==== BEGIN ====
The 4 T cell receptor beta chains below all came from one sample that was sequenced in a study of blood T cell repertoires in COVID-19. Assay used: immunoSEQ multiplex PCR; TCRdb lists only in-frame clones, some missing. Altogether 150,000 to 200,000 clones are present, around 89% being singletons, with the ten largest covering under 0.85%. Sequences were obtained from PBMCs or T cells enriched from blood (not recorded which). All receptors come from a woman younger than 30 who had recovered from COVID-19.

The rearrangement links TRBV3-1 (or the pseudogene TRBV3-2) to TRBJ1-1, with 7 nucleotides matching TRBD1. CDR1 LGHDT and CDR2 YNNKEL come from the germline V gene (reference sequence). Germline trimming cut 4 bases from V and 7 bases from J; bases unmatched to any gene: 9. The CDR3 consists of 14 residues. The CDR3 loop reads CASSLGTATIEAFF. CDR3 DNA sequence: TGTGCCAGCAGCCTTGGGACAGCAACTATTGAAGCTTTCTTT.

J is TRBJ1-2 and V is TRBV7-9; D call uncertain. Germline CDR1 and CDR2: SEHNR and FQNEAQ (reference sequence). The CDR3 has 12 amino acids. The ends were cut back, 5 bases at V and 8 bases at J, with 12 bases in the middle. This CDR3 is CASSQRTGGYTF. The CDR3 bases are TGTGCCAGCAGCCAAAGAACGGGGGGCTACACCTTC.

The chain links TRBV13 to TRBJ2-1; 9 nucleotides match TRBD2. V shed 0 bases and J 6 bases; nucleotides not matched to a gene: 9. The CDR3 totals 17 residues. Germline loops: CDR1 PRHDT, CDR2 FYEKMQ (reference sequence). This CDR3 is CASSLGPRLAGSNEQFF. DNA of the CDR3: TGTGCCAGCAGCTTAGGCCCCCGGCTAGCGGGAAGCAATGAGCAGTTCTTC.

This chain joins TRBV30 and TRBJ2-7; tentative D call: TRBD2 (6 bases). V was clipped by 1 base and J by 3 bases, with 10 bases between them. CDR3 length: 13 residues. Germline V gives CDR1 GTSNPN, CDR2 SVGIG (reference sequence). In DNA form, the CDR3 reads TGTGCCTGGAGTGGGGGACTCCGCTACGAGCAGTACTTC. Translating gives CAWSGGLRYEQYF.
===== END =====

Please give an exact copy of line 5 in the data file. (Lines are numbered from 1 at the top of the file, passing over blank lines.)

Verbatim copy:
This chain joins TRBV30 and TRBJ2-7; tentative D call: TRBD2 (6 bases). V was clipped by 1 base and J by 3 bases, with 10 bases between them. CDR3 length: 13 residues. Germline V gives CDR1 GTSNPN, CDR2 SVGIG (reference sequence). In DNA form, the CDR3 reads TGTGCCTGGAGTGGGGGACTCCGCTACGAGCAGTACTTC. Translating gives CAWSGGLRYEQYF.